Elderly Shanghai neighbor Zhu Wen thinks she’s seeing ghosts. It’s been over fifteen years since her next door neighbors left their traditional Shanghai longtang apartment and asked Zhu Wen to watch over their unit.
Visceral and enigmatic, Ye Lijun’s collection translated by Fiona Sze-Lorrain reveals the intimate relationship between man and Nature. From home-brewed wine, Lake Huai to an intellectual’s return to her hometown, the poems in her first bilingual volume draw on the interaction between the environment and one’s internal states of being, reflecting on the seen and unseen in everyday life.
Indians continue to engage with the Mughal Empire in a way they don’t with any other dynasty.
For those of us who live in Hong Kong, the past six-eight months have been a roller-coaster. The (it is almost now universally accepted) ill-advised extradition bill—the proximate cause of the discontent that has roiled the city—has been withdrawn, but too late to stem the tide of protest, which took on a momentum of its own and which has been a matter of almost daily conversation, argument, newspaper commentary and, for no small number, involvement.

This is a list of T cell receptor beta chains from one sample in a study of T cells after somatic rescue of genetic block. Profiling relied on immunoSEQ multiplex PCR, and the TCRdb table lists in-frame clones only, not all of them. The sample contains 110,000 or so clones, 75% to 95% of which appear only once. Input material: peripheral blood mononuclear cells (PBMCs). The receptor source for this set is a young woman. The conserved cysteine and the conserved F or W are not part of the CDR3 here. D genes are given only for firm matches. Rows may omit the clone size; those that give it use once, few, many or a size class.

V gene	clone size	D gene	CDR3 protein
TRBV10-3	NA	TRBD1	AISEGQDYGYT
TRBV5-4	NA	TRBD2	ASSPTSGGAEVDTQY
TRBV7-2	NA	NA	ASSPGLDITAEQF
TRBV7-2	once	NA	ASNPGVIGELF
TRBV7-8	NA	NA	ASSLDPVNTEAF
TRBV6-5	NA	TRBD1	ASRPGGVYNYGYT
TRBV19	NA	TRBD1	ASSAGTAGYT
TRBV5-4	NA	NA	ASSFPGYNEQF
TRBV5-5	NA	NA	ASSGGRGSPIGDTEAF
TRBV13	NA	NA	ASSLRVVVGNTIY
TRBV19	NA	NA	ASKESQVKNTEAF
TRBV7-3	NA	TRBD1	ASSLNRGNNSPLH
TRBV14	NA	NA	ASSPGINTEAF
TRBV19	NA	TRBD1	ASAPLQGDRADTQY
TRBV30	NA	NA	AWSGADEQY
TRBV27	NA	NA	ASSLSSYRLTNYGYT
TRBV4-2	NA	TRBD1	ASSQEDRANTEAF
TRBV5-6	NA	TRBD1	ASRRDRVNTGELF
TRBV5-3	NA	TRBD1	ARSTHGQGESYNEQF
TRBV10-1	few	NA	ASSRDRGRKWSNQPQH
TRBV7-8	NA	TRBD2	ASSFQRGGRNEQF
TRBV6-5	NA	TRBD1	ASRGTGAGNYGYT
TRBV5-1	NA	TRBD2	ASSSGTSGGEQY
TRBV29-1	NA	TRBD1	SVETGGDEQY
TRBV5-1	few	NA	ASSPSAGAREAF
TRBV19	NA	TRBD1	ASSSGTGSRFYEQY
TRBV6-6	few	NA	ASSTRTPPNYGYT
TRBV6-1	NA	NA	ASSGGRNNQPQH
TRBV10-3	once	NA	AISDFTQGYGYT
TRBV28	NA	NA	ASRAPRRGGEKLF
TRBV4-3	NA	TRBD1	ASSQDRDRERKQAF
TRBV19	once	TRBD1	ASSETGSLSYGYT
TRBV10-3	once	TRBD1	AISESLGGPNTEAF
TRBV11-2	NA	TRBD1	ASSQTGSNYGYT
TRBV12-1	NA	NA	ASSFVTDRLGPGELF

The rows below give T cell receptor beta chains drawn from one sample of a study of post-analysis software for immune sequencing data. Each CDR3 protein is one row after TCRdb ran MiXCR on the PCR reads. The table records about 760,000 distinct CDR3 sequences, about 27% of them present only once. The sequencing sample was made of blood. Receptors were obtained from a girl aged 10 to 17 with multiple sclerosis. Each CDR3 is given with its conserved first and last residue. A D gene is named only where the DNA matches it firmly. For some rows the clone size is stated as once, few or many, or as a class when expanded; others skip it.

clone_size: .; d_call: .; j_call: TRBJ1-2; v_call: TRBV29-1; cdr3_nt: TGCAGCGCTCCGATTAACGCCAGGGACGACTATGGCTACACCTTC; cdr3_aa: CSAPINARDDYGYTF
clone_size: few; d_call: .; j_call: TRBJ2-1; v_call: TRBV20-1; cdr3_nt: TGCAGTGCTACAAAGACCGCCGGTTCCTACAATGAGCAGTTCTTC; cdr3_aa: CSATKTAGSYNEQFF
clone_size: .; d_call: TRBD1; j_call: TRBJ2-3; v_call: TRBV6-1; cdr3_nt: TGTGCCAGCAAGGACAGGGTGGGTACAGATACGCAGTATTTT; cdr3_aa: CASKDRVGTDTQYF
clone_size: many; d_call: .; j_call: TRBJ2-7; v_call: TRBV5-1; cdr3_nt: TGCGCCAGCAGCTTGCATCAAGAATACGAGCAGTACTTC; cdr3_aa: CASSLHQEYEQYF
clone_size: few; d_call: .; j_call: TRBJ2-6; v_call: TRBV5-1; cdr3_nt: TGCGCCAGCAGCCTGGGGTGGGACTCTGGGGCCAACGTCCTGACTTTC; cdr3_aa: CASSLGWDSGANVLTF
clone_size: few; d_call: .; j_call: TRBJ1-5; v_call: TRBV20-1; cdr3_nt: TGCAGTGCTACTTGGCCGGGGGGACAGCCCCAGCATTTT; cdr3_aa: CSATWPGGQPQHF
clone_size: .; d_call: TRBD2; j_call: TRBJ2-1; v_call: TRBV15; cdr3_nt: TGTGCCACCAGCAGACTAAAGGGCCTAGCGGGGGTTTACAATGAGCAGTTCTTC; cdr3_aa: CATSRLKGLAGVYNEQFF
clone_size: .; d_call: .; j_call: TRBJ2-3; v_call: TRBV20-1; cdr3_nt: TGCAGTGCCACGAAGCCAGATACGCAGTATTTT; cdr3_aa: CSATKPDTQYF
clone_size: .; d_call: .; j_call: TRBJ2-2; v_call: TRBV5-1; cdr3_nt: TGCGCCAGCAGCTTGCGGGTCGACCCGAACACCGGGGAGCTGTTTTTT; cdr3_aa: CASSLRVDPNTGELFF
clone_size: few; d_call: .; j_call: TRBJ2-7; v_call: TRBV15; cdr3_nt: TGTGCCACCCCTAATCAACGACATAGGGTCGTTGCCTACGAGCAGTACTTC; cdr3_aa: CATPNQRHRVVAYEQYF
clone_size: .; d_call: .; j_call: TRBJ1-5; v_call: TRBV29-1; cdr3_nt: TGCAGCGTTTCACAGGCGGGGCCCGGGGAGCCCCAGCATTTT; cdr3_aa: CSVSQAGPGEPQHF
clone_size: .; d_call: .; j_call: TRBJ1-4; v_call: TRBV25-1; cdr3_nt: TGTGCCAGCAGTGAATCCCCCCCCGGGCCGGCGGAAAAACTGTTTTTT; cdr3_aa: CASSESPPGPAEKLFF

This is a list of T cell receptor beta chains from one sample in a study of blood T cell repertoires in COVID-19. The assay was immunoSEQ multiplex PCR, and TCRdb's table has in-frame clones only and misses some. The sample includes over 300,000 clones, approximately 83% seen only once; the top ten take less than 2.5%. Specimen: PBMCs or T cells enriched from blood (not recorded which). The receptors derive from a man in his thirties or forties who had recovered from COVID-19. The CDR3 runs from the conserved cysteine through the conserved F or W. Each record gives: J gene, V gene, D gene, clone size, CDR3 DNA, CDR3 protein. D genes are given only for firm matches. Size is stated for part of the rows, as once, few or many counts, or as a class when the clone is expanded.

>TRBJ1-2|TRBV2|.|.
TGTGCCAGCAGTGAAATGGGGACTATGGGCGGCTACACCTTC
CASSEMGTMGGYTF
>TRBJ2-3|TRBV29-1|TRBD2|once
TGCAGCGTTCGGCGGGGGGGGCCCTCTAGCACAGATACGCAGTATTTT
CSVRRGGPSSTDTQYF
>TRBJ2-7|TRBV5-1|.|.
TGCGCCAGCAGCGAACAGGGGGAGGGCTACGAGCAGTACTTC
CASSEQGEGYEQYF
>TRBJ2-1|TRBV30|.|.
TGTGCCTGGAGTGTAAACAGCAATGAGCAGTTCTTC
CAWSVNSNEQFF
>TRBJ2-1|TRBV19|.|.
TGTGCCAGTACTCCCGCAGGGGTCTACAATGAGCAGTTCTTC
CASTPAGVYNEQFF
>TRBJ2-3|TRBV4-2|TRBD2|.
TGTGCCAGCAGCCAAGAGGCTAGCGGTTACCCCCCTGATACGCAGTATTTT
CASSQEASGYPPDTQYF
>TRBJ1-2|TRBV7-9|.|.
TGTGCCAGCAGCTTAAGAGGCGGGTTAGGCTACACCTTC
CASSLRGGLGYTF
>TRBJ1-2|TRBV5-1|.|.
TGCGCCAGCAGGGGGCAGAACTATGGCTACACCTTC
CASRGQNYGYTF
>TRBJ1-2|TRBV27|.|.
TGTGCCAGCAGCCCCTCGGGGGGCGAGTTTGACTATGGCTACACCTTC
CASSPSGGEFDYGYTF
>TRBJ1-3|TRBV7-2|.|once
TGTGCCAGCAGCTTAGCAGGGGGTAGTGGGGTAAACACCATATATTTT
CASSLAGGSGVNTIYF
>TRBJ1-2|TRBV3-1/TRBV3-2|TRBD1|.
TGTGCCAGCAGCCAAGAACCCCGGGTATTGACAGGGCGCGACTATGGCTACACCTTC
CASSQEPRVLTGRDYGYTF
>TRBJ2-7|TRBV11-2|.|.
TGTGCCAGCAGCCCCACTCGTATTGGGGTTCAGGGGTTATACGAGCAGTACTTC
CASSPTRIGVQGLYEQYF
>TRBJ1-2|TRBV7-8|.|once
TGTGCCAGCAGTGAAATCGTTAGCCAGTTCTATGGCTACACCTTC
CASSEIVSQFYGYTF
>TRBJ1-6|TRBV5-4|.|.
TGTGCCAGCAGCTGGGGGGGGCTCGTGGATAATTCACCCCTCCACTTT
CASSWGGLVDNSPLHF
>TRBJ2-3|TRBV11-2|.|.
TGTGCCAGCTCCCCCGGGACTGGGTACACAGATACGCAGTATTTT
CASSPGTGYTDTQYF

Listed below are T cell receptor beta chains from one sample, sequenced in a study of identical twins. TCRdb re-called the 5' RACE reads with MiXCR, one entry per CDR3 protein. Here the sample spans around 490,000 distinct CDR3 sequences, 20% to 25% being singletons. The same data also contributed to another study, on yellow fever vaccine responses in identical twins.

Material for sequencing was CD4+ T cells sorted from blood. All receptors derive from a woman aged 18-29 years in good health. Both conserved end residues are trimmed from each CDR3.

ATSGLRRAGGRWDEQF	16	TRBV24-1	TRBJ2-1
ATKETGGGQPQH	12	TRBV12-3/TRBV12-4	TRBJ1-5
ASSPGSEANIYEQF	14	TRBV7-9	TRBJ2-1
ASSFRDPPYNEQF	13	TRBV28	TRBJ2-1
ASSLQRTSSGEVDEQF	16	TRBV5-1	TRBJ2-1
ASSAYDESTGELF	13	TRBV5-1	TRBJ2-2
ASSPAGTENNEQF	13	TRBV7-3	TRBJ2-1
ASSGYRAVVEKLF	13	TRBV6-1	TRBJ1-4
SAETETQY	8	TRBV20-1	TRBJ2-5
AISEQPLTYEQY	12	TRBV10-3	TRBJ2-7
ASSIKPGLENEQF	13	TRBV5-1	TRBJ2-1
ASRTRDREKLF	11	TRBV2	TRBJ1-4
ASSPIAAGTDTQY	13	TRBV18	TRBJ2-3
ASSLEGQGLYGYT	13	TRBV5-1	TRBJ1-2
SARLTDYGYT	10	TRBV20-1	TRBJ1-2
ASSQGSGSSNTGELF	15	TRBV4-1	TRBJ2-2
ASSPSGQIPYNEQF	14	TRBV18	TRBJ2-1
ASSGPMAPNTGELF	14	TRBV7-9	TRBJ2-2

There is no earthly reason to write about the new off-Broadway musical Romeo & Bernadette except that it’s very clever. Mark Saltzman has repurposed some 300 hundred years of Italian song—Giordani through de Curtis with side trips via Rossini, Bellini, Leoncavallo, Cannio and Falvo—as songs and lyrics of a thoroughly modern (albeit 1960s-retro) musical.
In his 1978 work Orientalism, Edward Said accused Western artists and intellectuals of instrumentalising their perception of the Islamic world to support the narrative of Western dominance and colonialism. The British Museum’s show of Orientalist painting from the Islamic Arts Museum Malaysia, allows us to evaluate the truth of Said’s statement.
Lew Paper’s new book In the Cauldron charts the diplomatic road to Pearl Harbor, mostly through the eyes of the then-US Ambassador to Japan Joseph Grew. Paper portrays Grew as a voice crying in the wilderness, showing the way to peace when everyone around him in official circles in both Japan and the United States drifted towards war.